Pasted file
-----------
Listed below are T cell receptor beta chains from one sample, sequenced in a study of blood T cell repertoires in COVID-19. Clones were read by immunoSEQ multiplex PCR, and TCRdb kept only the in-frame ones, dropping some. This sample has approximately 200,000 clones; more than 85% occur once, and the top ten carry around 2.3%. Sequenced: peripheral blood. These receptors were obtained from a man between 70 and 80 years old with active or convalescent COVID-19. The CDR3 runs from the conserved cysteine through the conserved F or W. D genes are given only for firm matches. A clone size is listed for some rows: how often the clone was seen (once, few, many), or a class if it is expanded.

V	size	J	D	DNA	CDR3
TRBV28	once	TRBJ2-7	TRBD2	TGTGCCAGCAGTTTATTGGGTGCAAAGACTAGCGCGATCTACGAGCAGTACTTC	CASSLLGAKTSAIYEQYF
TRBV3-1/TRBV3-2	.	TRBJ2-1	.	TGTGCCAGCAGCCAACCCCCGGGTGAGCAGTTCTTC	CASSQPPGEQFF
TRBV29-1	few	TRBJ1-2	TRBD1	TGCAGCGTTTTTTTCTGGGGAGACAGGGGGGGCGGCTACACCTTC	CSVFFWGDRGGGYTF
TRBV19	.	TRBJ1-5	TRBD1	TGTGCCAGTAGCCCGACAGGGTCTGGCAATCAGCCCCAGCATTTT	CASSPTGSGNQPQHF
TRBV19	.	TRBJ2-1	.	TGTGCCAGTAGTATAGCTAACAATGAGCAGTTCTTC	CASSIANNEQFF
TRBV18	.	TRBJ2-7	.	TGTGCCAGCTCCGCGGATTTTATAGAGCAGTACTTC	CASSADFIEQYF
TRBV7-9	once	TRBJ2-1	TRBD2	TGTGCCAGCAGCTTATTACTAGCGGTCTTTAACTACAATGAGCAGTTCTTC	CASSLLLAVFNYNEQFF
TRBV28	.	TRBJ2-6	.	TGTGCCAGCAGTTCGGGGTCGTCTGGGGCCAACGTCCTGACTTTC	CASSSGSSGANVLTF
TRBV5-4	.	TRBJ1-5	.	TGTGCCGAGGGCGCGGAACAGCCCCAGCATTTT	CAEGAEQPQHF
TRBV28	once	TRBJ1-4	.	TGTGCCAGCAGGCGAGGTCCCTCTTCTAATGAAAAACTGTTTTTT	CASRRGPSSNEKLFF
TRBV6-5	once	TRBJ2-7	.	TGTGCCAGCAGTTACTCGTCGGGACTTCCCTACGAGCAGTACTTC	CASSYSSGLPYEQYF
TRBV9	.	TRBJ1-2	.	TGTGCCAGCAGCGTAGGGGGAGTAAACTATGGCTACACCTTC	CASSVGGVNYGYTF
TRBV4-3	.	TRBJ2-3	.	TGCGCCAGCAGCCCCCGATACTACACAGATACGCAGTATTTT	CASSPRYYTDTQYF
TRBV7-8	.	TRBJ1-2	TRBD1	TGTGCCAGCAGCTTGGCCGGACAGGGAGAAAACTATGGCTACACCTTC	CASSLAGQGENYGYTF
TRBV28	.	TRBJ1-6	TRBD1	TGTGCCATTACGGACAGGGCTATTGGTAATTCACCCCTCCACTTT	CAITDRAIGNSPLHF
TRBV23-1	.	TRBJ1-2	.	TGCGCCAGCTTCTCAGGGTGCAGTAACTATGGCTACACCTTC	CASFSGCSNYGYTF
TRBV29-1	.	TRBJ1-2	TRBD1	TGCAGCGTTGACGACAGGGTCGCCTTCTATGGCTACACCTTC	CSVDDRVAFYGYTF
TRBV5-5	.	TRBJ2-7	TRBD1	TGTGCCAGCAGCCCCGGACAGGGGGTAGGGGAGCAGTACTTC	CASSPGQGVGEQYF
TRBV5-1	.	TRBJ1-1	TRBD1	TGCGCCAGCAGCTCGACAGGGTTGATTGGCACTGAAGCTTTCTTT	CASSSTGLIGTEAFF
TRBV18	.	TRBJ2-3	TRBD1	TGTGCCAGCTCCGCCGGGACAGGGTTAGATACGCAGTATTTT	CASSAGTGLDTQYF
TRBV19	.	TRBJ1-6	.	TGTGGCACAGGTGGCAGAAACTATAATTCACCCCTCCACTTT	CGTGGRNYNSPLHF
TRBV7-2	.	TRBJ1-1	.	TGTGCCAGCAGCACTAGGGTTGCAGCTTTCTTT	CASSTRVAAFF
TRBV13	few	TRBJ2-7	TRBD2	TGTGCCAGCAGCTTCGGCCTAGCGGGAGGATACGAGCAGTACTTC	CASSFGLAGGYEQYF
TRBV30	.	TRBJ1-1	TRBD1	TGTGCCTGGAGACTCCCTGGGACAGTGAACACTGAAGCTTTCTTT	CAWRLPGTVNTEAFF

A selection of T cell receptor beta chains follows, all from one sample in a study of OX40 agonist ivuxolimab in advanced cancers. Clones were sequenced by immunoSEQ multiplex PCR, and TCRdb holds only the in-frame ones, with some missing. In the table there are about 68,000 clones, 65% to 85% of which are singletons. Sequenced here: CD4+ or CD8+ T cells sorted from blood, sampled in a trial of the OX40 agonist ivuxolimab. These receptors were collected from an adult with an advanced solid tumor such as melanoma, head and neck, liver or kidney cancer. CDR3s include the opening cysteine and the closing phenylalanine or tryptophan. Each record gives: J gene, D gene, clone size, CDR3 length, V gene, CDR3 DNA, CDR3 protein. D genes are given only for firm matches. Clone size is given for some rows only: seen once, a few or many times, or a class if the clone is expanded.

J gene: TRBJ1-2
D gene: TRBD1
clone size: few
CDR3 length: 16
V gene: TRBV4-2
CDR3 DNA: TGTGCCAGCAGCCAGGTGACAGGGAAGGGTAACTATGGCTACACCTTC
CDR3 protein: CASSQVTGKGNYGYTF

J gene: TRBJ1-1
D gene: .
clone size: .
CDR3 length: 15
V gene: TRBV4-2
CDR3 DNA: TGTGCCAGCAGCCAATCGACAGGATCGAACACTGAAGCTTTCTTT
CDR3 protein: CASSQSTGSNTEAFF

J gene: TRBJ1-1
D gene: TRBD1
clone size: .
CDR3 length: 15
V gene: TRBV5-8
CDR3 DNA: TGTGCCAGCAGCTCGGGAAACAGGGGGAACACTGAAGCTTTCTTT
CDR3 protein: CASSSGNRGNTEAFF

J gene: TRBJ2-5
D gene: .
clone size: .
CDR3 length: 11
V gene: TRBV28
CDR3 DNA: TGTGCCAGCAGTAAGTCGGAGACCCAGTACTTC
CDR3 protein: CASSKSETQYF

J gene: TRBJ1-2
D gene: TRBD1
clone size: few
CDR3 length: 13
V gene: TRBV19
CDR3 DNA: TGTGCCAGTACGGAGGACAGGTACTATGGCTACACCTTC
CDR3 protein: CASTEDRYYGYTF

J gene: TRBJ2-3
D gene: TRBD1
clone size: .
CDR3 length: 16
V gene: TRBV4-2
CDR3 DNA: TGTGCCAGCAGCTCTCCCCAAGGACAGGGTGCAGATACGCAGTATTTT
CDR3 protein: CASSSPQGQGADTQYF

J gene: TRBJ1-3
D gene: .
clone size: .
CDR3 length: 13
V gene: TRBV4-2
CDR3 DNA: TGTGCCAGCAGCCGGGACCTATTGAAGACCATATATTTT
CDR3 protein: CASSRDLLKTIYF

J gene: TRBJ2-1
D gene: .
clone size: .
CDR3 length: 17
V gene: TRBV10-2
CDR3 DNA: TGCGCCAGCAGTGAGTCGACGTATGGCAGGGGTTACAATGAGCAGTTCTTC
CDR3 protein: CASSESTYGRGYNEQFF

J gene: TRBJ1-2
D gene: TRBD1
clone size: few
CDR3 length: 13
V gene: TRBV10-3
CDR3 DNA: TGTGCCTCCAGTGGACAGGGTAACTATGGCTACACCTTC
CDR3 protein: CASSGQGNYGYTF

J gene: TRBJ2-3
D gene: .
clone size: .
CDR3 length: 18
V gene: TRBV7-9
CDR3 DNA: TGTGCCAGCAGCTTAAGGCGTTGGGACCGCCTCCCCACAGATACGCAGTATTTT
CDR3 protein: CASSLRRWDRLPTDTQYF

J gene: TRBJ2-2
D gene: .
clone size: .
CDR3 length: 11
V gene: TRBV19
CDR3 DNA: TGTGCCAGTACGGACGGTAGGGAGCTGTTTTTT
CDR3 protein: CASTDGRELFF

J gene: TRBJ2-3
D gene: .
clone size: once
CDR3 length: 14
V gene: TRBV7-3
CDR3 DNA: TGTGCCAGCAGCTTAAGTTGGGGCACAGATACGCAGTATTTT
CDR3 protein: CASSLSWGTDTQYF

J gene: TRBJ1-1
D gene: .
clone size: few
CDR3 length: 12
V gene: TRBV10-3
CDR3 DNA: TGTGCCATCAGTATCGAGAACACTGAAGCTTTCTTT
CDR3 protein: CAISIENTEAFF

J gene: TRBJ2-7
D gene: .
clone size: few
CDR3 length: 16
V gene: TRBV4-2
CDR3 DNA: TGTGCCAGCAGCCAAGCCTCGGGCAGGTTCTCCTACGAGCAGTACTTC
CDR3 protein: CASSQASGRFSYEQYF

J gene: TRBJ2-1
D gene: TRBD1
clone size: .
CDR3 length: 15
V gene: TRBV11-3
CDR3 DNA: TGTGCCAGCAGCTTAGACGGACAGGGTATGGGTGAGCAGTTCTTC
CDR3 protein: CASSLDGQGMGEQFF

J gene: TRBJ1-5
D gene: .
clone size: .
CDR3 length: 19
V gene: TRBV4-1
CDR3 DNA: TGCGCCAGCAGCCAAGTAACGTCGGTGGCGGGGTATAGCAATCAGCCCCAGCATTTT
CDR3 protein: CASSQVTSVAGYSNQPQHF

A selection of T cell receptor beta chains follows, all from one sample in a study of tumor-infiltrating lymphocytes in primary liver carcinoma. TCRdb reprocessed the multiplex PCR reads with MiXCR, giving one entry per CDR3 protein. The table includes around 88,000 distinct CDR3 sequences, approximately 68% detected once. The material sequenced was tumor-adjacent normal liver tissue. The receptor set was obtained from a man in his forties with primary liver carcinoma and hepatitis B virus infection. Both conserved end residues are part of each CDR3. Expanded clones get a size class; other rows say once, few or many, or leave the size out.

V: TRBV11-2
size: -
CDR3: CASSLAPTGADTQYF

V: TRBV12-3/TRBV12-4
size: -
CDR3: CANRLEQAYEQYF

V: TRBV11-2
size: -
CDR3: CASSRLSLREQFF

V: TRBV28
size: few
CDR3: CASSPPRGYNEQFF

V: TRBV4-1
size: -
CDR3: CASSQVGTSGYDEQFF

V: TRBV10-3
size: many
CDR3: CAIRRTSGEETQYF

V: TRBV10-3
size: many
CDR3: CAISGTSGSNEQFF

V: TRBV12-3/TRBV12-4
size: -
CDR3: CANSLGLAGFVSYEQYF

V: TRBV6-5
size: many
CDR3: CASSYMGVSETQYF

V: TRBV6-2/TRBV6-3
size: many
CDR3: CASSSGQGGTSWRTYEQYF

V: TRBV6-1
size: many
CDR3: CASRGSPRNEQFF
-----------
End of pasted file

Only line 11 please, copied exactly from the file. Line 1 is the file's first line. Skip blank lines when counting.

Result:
TRBV5-4	.	TRBJ1-5	.	TGTGCCGAGGGCGCGGAACAGCCCCAGCATTTT	CAEGAEQPQHF